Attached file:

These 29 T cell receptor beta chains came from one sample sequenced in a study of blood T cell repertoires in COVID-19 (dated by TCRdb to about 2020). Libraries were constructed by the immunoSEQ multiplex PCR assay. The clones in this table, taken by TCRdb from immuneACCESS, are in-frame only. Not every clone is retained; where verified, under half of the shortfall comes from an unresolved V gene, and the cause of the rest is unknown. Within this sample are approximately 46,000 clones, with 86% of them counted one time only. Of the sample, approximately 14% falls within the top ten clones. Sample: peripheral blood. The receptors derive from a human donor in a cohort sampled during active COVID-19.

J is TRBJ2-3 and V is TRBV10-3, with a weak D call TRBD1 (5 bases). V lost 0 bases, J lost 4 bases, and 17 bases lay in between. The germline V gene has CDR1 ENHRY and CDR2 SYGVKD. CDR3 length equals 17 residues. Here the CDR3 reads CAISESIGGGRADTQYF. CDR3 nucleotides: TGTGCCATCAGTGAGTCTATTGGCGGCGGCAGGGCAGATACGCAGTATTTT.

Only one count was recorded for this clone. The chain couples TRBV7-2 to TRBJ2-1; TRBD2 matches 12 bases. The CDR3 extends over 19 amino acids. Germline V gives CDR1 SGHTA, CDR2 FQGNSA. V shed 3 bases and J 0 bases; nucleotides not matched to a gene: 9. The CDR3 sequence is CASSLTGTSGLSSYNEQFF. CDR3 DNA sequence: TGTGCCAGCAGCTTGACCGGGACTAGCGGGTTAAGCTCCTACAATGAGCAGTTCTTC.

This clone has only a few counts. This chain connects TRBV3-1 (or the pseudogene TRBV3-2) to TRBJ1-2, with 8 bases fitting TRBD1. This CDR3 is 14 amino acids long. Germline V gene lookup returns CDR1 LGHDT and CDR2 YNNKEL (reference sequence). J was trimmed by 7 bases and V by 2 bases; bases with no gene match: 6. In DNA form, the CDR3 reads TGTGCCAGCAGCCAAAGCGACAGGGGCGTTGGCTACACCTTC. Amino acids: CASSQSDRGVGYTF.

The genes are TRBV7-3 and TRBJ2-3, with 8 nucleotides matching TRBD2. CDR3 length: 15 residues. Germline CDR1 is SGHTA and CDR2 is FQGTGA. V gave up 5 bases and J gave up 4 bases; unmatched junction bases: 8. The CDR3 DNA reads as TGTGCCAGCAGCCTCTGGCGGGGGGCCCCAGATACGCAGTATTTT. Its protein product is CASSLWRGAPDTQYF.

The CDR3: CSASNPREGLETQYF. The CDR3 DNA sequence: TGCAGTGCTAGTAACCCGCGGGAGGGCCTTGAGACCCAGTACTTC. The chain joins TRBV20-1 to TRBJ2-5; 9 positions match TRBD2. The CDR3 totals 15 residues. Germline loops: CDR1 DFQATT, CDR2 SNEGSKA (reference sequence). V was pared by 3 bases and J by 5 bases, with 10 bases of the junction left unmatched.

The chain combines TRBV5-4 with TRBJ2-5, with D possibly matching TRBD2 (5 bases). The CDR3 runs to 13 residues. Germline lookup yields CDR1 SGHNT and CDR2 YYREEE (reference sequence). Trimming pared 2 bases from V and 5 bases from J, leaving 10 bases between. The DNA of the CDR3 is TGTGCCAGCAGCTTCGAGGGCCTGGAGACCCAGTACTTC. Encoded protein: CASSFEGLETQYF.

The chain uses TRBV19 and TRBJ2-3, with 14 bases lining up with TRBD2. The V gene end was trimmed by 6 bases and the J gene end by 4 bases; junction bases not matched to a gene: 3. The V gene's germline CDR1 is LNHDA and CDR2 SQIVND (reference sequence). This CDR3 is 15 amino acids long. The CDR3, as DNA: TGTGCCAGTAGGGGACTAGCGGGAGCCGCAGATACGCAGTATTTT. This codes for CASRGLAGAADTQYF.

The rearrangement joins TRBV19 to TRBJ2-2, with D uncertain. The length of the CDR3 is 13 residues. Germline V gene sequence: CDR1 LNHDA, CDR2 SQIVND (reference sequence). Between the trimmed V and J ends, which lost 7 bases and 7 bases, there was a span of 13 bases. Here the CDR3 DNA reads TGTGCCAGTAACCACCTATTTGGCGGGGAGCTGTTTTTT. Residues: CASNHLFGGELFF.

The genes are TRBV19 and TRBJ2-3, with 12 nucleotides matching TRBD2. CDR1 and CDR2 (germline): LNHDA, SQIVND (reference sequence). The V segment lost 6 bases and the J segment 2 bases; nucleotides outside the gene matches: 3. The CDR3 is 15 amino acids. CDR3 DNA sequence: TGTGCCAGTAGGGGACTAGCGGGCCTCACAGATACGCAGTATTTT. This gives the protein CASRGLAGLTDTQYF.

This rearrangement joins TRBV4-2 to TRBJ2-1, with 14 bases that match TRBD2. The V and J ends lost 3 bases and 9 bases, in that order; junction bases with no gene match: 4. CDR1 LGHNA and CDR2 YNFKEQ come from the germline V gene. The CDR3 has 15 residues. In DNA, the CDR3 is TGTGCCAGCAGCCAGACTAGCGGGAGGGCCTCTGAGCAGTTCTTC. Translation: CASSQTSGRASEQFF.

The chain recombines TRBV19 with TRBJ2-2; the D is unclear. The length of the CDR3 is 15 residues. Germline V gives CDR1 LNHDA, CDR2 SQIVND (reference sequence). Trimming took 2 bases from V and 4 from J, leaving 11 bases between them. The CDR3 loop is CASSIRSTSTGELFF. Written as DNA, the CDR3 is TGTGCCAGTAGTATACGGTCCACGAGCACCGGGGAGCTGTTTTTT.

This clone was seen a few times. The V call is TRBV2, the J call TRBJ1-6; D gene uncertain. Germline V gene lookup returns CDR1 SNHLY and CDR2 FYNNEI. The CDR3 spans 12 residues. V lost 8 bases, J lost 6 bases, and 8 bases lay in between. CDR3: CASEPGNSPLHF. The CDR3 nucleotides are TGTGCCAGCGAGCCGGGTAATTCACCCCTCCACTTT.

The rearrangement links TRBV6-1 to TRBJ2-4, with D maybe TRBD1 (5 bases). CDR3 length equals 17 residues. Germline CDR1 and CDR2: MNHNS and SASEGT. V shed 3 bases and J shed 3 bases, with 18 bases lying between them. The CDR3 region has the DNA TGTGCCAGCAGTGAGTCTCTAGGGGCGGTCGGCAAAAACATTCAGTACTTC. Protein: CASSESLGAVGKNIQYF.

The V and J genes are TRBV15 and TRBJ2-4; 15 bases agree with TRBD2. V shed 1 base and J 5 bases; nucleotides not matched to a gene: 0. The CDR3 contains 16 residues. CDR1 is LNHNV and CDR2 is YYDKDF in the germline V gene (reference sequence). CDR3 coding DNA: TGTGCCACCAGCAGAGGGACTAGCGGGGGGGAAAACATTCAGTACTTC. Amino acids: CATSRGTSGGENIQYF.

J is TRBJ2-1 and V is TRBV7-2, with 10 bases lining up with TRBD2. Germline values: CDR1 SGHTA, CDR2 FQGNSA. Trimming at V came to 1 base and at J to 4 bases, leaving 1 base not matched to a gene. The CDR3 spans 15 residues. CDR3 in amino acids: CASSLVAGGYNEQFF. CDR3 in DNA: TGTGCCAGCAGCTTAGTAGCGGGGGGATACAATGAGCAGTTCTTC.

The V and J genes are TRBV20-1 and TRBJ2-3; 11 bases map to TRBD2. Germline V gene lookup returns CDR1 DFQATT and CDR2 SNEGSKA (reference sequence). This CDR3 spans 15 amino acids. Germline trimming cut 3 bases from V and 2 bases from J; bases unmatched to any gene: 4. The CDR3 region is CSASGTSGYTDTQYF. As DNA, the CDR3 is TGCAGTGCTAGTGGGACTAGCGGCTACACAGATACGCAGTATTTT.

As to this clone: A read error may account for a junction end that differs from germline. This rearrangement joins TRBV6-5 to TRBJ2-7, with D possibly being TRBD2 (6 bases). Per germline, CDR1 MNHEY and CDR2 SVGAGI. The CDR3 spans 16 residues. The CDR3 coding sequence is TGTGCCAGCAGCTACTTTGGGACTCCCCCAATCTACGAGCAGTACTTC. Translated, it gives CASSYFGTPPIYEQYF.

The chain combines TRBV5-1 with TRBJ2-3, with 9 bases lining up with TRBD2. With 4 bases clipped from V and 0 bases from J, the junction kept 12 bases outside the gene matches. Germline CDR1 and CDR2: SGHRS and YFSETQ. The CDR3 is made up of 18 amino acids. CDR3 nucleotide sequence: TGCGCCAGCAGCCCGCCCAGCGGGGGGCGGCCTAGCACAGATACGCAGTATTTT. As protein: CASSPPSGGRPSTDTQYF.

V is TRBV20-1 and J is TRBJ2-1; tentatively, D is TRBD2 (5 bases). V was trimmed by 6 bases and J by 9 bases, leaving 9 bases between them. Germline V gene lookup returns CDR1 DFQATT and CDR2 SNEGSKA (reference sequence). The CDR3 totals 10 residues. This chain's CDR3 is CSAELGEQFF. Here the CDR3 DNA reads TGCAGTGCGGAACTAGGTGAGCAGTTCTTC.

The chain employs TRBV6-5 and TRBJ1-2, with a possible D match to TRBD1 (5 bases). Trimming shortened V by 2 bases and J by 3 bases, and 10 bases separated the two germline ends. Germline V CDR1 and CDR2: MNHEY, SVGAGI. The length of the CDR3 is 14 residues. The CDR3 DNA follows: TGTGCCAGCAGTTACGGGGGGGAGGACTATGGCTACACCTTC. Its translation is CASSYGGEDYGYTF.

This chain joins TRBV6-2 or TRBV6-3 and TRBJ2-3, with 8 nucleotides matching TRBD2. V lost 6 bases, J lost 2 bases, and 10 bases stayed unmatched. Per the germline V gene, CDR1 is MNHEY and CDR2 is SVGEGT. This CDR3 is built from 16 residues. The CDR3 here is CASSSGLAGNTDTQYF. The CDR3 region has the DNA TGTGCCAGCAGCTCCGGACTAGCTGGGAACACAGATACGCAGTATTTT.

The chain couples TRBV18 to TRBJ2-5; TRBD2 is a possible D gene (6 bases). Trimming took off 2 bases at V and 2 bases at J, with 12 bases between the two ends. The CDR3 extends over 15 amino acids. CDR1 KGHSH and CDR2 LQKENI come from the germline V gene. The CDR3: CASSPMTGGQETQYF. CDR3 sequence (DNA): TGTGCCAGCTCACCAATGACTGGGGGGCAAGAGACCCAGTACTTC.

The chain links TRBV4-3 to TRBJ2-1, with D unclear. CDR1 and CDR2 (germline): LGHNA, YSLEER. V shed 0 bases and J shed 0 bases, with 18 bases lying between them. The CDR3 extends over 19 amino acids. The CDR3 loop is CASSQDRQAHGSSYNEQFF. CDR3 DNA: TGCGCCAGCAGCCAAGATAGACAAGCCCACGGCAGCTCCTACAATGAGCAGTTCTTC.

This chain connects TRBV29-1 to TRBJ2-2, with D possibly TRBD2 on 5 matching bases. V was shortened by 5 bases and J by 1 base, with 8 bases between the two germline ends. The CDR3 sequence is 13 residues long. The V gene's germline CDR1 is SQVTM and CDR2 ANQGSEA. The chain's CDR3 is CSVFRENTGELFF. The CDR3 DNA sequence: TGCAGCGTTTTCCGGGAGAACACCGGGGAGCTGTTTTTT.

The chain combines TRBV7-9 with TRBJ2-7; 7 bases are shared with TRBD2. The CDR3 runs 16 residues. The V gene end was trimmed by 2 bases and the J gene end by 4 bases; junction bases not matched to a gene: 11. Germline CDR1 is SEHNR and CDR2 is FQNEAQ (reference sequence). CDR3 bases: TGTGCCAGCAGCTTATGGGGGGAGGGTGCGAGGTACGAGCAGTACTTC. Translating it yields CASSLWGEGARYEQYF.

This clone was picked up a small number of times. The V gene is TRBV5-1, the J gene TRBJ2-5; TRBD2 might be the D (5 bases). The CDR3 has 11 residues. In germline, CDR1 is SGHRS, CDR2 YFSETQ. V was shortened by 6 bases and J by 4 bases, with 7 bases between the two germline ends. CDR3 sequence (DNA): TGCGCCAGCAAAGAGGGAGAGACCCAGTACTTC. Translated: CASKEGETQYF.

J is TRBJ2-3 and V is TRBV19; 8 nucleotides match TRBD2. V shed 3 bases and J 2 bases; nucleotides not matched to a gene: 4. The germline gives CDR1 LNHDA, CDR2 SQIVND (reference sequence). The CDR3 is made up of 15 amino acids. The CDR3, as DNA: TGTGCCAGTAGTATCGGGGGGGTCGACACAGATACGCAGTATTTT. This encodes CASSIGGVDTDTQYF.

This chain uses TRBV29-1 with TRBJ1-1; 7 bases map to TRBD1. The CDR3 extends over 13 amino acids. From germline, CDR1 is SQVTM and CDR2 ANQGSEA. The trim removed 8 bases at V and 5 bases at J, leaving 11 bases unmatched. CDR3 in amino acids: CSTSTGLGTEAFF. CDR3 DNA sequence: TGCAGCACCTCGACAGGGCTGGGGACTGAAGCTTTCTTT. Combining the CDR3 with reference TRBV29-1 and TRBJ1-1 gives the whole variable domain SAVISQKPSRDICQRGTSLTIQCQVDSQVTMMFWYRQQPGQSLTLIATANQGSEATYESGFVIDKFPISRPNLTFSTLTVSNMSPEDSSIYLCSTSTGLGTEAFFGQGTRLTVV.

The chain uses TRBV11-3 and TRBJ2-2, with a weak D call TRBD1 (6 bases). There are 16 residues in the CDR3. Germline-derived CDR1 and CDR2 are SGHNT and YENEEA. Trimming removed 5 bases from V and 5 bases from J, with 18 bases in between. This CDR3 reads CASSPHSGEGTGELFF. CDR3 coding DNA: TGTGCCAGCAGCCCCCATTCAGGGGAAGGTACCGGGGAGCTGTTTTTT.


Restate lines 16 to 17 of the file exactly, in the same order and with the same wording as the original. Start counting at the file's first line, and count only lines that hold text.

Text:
J is TRBJ2-1 and V is TRBV7-2, with 10 bases lining up with TRBD2. Germline values: CDR1 SGHTA, CDR2 FQGNSA. Trimming at V came to 1 base and at J to 4 bases, leaving 1 base not matched to a gene. The CDR3 spans 15 residues. CDR3 in amino acids: CASSLVAGGYNEQFF. CDR3 in DNA: TGTGCCAGCAGCTTAGTAGCGGGGGGATACAATGAGCAGTTCTTC.

The V and J genes are TRBV20-1 and TRBJ2-3; 11 bases map to TRBD2. Germline V gene lookup returns CDR1 DFQATT and CDR2 SNEGSKA (reference sequence). This CDR3 spans 15 amino acids. Germline trimming cut 3 bases from V and 2 bases from J; bases unmatched to any gene: 4. The CDR3 region is CSASGTSGYTDTQYF. As DNA, the CDR3 is TGCAGTGCTAGTGGGACTAGCGGCTACACAGATACGCAGTATTTT.